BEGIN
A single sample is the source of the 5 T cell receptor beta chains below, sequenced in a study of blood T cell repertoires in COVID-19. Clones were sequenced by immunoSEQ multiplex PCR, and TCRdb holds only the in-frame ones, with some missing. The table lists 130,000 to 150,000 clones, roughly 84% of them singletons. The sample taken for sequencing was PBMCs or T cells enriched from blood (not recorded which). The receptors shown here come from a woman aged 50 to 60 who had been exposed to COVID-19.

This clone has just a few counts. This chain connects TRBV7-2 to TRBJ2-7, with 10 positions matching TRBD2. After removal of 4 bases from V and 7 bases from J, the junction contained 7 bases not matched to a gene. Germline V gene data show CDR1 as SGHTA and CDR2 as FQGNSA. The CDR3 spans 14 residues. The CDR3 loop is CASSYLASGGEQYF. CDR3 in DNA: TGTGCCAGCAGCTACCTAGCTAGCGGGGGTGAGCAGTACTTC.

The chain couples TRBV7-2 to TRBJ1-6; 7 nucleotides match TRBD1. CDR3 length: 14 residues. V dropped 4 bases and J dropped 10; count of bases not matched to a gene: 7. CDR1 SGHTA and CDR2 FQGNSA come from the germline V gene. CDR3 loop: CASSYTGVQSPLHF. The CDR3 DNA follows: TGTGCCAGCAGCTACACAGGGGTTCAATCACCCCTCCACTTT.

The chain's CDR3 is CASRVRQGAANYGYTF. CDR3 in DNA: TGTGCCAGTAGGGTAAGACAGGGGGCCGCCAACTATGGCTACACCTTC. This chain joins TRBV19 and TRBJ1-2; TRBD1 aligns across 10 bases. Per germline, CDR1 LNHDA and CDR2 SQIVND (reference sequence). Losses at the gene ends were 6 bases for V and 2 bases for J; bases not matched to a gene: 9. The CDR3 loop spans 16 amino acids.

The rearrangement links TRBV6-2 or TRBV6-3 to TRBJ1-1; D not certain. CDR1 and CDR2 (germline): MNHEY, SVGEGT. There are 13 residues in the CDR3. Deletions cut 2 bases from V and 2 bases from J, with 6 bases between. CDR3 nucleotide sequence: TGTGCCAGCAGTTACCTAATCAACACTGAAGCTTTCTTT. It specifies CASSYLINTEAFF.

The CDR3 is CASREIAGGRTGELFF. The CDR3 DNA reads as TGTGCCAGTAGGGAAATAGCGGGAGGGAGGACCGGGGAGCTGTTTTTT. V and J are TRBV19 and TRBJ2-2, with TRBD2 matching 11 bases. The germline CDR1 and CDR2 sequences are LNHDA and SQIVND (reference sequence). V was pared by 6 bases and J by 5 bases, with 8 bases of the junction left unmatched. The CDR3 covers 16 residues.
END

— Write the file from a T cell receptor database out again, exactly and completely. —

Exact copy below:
A single sample is the source of the 5 T cell receptor beta chains below, sequenced in a study of blood T cell repertoires in COVID-19. Clones were sequenced by immunoSEQ multiplex PCR, and TCRdb holds only the in-frame ones, with some missing. The table lists 130,000 to 150,000 clones, roughly 84% of them singletons. The sample taken for sequencing was PBMCs or T cells enriched from blood (not recorded which). The receptors shown here come from a woman aged 50 to 60 who had been exposed to COVID-19.

This clone has just a few counts. This chain connects TRBV7-2 to TRBJ2-7, with 10 positions matching TRBD2. After removal of 4 bases from V and 7 bases from J, the junction contained 7 bases not matched to a gene. Germline V gene data show CDR1 as SGHTA and CDR2 as FQGNSA. The CDR3 spans 14 residues. The CDR3 loop is CASSYLASGGEQYF. CDR3 in DNA: TGTGCCAGCAGCTACCTAGCTAGCGGGGGTGAGCAGTACTTC.

The chain couples TRBV7-2 to TRBJ1-6; 7 nucleotides match TRBD1. CDR3 length: 14 residues. V dropped 4 bases and J dropped 10; count of bases not matched to a gene: 7. CDR1 SGHTA and CDR2 FQGNSA come from the germline V gene. CDR3 loop: CASSYTGVQSPLHF. The CDR3 DNA follows: TGTGCCAGCAGCTACACAGGGGTTCAATCACCCCTCCACTTT.

The chain's CDR3 is CASRVRQGAANYGYTF. CDR3 in DNA: TGTGCCAGTAGGGTAAGACAGGGGGCCGCCAACTATGGCTACACCTTC. This chain joins TRBV19 and TRBJ1-2; TRBD1 aligns across 10 bases. Per germline, CDR1 LNHDA and CDR2 SQIVND (reference sequence). Losses at the gene ends were 6 bases for V and 2 bases for J; bases not matched to a gene: 9. The CDR3 loop spans 16 amino acids.

The rearrangement links TRBV6-2 or TRBV6-3 to TRBJ1-1; D not certain. CDR1 and CDR2 (germline): MNHEY, SVGEGT. There are 13 residues in the CDR3. Deletions cut 2 bases from V and 2 bases from J, with 6 bases between. CDR3 nucleotide sequence: TGTGCCAGCAGTTACCTAATCAACACTGAAGCTTTCTTT. It specifies CASSYLINTEAFF.

The CDR3 is CASREIAGGRTGELFF. The CDR3 DNA reads as TGTGCCAGTAGGGAAATAGCGGGAGGGAGGACCGGGGAGCTGTTTTTT. V and J are TRBV19 and TRBJ2-2, with TRBD2 matching 11 bases. The germline CDR1 and CDR2 sequences are LNHDA and SQIVND (reference sequence). V was pared by 6 bases and J by 5 bases, with 8 bases of the junction left unmatched. The CDR3 covers 16 residues.